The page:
Though many tech-savvy consumers will choose to engage companies through self-service and FAQs, the complexity inherent in large networks of connected devices will bring the contact center front and center. According to the IDC report, call center operators anticipate increases of 10-50 percent in the agent population to handle the increased complexity of call drivers serving connected devices.

Contact Centers Help Tame the IoT Complexity

When it comes to customer service, who is responsible for providing the support when you’re trying to set up your Logitech remote to work with your Wi-Fi, in order to control your GE appliances? Or, on a more serious note, who do you call if something happens to your health monitoring device. Do you contact the device manufacturer? The healthcare provider? The insurance company collecting the health data?

An agent providing support in such an instance will need to be well-versed in all of these devices, and not just on one particular brand or gadget. In the health monitoring example, agents may also be addressing more serious questions around healthcare, requiring at least a basic understanding of liability issues.

Senior leaders will need to ensure customer service agents are equipped to handle such complex diagnostics issues and feel empowered to take the time necessary to manage customer issues, even if it increases average call times, according to the IDC report.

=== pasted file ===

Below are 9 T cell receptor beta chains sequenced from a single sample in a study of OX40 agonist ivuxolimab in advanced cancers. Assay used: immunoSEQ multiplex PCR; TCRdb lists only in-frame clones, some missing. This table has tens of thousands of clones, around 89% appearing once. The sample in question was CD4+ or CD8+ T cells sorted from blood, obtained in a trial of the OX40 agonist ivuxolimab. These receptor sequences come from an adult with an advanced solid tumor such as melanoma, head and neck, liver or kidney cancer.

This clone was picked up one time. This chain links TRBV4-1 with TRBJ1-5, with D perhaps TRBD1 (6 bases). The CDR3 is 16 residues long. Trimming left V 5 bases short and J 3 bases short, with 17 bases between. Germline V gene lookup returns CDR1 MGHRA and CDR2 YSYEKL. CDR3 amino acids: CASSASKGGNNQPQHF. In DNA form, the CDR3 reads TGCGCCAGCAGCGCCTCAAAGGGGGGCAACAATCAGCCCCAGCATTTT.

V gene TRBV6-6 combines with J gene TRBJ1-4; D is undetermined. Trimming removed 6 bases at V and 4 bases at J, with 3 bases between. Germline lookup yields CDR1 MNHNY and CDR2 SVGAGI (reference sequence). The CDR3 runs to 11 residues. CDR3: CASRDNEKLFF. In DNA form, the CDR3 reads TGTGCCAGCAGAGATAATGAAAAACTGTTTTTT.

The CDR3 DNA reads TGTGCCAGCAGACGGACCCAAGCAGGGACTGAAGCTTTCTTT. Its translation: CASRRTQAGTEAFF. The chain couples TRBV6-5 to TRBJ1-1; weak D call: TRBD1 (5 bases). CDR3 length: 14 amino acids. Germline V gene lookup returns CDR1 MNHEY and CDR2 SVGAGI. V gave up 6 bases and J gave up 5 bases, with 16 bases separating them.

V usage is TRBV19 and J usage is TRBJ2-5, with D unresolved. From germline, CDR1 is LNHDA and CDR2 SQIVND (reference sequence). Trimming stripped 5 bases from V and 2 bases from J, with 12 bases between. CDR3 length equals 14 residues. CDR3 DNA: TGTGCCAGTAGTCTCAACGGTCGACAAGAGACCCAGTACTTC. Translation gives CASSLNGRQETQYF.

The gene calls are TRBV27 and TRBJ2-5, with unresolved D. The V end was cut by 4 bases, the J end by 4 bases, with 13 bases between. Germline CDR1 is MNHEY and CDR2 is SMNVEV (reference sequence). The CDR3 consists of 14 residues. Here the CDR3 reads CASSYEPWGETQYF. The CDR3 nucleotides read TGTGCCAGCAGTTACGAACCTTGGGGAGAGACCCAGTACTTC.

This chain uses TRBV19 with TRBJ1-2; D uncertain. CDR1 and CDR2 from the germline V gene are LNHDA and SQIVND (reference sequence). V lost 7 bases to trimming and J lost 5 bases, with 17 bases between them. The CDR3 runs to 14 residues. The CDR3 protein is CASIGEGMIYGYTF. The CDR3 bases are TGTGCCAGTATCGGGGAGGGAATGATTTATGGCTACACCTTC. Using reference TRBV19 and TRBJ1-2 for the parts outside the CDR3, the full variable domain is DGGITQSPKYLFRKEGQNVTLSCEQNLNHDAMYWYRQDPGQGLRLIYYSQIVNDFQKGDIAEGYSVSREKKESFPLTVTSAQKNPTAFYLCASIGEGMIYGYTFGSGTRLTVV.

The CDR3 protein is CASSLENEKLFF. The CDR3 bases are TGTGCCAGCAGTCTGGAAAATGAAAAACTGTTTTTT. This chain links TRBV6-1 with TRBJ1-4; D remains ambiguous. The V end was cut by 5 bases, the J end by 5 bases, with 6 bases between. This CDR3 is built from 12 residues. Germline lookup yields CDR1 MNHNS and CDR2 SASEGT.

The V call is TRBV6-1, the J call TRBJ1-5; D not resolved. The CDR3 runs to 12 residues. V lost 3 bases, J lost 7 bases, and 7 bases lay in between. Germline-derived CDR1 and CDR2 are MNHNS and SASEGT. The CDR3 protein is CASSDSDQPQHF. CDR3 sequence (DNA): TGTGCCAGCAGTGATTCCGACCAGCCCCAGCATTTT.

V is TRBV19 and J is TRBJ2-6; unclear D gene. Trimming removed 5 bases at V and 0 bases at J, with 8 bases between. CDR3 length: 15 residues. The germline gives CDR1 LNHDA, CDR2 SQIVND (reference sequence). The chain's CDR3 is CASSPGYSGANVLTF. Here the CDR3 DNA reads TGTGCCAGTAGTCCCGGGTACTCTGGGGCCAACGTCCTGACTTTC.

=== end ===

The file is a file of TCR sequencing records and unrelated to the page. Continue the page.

Further, with recent IoT-related cyber-attacks making headlines worldwide, there is now an even greater sensitivity around privacy and security when it comes to connected devices. Transparent and open communications about how brands are protecting this data and building security into the products themselves can build consumer trust. It’s an opportunity to arm call center agents with the appropriate information and messaging to explain how customer data is protected.

Finally, as digitally-savvy consumers move between phone, email, chat and potentially social media customer support, agents will not only need to be motivated, capable and friendly, but they’ll also need to own the customer issue through resolution, no matter the channel.

Benefits of Catering to the Connected Consumer

The benefits to consumers will be huge. Time savings, increased engagement and personalization—in a true omnichannel environment—will help smart companies delight their customers. Because it’s not just about serving them across channels, but tracking their behavior and service interactions to identify optimal responses. That could mean offering a deal or discount, or, in the event of repeat calls or obvious frustration, an exclusive offer or upgraded membership at no extra charge to convince them to stay.

With the 80-million-strong generation of Millennials directly impacting upwards of $500 billion in spending, it’s a generation worth catering to. Fostering a relationship with these connected consumers helps build long-term loyalty, even active brand advocacy.

We should all expect connected consumers to demand more and more from their digital devices, as well as from the retailers that sell and service them. Those that create the most engaging and timely in-store, online and support experiences for customers will be the ones that prosper in the new world of IoT.

Telus International is a provider of outsourced services, including operting contact centers for online retailers.